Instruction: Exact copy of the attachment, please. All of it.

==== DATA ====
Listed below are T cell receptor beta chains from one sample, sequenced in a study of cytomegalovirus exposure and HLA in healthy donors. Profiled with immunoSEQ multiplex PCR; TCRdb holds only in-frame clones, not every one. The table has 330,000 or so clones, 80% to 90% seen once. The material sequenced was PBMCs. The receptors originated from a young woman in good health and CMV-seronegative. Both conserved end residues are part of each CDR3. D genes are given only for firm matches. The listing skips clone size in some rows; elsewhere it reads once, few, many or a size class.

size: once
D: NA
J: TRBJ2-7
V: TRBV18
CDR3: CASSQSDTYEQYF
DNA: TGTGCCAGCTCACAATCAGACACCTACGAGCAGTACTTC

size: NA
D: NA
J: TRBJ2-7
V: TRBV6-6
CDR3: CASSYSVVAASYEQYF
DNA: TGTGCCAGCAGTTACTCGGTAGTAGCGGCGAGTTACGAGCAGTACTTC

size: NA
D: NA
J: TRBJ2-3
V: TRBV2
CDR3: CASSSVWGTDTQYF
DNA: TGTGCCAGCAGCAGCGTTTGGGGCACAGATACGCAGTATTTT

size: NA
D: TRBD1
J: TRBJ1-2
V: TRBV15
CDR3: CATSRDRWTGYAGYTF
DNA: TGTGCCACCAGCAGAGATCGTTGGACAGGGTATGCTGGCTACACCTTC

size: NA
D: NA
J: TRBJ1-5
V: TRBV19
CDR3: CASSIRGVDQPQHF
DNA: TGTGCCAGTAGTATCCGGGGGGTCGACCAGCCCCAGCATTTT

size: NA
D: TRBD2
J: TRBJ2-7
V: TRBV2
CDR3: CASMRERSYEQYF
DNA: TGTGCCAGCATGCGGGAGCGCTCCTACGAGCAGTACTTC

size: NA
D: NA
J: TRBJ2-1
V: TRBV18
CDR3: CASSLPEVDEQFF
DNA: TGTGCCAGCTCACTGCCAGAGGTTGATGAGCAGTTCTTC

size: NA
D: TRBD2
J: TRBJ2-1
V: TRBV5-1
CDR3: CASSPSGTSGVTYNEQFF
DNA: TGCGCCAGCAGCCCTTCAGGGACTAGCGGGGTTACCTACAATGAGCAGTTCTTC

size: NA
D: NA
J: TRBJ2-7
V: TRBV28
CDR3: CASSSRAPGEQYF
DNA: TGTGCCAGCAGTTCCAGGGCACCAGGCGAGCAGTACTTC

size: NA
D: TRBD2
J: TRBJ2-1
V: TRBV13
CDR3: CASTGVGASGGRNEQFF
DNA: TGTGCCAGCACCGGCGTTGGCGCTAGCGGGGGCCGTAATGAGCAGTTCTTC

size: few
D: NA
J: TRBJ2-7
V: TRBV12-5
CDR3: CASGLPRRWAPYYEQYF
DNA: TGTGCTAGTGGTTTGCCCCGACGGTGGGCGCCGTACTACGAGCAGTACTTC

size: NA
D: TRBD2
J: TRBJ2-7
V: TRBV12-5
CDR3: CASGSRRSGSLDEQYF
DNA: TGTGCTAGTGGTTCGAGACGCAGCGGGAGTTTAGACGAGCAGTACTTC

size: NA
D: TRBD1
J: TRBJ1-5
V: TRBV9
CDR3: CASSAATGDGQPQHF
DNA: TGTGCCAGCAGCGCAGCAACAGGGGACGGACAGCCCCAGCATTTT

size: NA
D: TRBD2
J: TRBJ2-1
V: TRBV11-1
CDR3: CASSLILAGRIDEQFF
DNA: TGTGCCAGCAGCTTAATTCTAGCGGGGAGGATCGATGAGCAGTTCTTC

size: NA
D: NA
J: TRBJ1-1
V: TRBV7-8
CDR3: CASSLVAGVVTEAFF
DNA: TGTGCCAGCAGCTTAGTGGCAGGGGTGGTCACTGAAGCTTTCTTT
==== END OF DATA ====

Listed below are T cell receptor beta chains from one sample, sequenced in a study of cytomegalovirus exposure and HLA in healthy donors. Profiled with immunoSEQ multiplex PCR; TCRdb holds only in-frame clones, not every one. The table has 330,000 or so clones, 80% to 90% seen once. The material sequenced was PBMCs. The receptors originated from a young woman in good health and CMV-seronegative. Both conserved end residues are part of each CDR3. D genes are given only for firm matches. The listing skips clone size in some rows; elsewhere it reads once, few, many or a size class.

size: once
D: NA
J: TRBJ2-7
V: TRBV18
CDR3: CASSQSDTYEQYF
DNA: TGTGCCAGCTCACAATCAGACACCTACGAGCAGTACTTC

size: NA
D: NA
J: TRBJ2-7
V: TRBV6-6
CDR3: CASSYSVVAASYEQYF
DNA: TGTGCCAGCAGTTACTCGGTAGTAGCGGCGAGTTACGAGCAGTACTTC

size: NA
D: NA
J: TRBJ2-3
V: TRBV2
CDR3: CASSSVWGTDTQYF
DNA: TGTGCCAGCAGCAGCGTTTGGGGCACAGATACGCAGTATTTT

size: NA
D: TRBD1
J: TRBJ1-2
V: TRBV15
CDR3: CATSRDRWTGYAGYTF
DNA: TGTGCCACCAGCAGAGATCGTTGGACAGGGTATGCTGGCTACACCTTC

size: NA
D: NA
J: TRBJ1-5
V: TRBV19
CDR3: CASSIRGVDQPQHF
DNA: TGTGCCAGTAGTATCCGGGGGGTCGACCAGCCCCAGCATTTT

size: NA
D: TRBD2
J: TRBJ2-7
V: TRBV2
CDR3: CASMRERSYEQYF
DNA: TGTGCCAGCATGCGGGAGCGCTCCTACGAGCAGTACTTC

size: NA
D: NA
J: TRBJ2-1
V: TRBV18
CDR3: CASSLPEVDEQFF
DNA: TGTGCCAGCTCACTGCCAGAGGTTGATGAGCAGTTCTTC

size: NA
D: TRBD2
J: TRBJ2-1
V: TRBV5-1
CDR3: CASSPSGTSGVTYNEQFF
DNA: TGCGCCAGCAGCCCTTCAGGGACTAGCGGGGTTACCTACAATGAGCAGTTCTTC

size: NA
D: NA
J: TRBJ2-7
V: TRBV28
CDR3: CASSSRAPGEQYF
DNA: TGTGCCAGCAGTTCCAGGGCACCAGGCGAGCAGTACTTC

size: NA
D: TRBD2
J: TRBJ2-1
V: TRBV13
CDR3: CASTGVGASGGRNEQFF
DNA: TGTGCCAGCACCGGCGTTGGCGCTAGCGGGGGCCGTAATGAGCAGTTCTTC

size: few
D: NA
J: TRBJ2-7
V: TRBV12-5
CDR3: CASGLPRRWAPYYEQYF
DNA: TGTGCTAGTGGTTTGCCCCGACGGTGGGCGCCGTACTACGAGCAGTACTTC

size: NA
D: TRBD2
J: TRBJ2-7
V: TRBV12-5
CDR3: CASGSRRSGSLDEQYF
DNA: TGTGCTAGTGGTTCGAGACGCAGCGGGAGTTTAGACGAGCAGTACTTC

size: NA
D: TRBD1
J: TRBJ1-5
V: TRBV9
CDR3: CASSAATGDGQPQHF
DNA: TGTGCCAGCAGCGCAGCAACAGGGGACGGACAGCCCCAGCATTTT

size: NA
D: TRBD2
J: TRBJ2-1
V: TRBV11-1
CDR3: CASSLILAGRIDEQFF
DNA: TGTGCCAGCAGCTTAATTCTAGCGGGGAGGATCGATGAGCAGTTCTTC

size: NA
D: NA
J: TRBJ1-1
V: TRBV7-8
CDR3: CASSLVAGVVTEAFF
DNA: TGTGCCAGCAGCTTAGTGGCAGGGGTGGTCACTGAAGCTTTCTTT